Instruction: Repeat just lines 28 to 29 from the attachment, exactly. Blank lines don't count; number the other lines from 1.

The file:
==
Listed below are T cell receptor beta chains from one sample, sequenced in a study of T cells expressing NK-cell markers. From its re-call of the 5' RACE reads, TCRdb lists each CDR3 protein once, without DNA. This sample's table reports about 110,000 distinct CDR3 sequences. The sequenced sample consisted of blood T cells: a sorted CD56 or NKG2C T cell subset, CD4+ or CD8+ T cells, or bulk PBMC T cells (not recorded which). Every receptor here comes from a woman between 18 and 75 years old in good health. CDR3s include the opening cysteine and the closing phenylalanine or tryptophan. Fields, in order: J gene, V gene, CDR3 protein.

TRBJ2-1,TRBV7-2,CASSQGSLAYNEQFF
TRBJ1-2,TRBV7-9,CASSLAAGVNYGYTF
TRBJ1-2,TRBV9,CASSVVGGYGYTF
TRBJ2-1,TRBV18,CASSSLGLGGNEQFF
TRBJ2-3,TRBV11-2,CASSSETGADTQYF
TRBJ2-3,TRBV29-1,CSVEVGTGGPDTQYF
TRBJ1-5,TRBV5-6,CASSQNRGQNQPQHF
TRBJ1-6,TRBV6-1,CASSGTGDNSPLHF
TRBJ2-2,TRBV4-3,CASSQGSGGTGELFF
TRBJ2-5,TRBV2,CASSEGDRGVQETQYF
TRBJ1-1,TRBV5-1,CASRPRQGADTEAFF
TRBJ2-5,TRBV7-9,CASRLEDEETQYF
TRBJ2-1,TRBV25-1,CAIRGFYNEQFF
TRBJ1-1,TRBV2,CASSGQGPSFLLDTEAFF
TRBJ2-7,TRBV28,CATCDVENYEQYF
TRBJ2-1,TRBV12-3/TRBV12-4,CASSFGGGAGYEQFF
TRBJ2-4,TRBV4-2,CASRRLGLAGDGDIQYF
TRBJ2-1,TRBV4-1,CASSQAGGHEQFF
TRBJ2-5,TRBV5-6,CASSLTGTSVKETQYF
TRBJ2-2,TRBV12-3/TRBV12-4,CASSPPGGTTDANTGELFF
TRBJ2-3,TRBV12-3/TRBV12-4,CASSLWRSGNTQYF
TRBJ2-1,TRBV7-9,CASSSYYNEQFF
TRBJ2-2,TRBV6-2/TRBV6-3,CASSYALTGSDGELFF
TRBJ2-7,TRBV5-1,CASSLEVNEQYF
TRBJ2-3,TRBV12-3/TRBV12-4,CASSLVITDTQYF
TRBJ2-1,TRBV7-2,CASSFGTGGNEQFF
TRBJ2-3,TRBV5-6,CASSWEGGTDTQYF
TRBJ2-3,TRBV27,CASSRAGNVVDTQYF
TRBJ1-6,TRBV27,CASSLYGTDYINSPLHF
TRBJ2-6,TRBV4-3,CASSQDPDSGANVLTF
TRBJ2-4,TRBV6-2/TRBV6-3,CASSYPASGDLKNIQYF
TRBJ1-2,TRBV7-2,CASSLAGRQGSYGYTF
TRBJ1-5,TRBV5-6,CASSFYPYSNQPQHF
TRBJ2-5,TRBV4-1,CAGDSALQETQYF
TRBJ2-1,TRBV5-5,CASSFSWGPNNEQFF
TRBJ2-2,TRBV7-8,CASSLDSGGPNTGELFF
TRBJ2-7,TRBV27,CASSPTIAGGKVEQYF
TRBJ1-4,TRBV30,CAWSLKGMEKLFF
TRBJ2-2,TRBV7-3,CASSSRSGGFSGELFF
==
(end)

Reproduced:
TRBJ2-3,TRBV5-6,CASSWEGGTDTQYF
TRBJ2-3,TRBV27,CASSRAGNVVDTQYF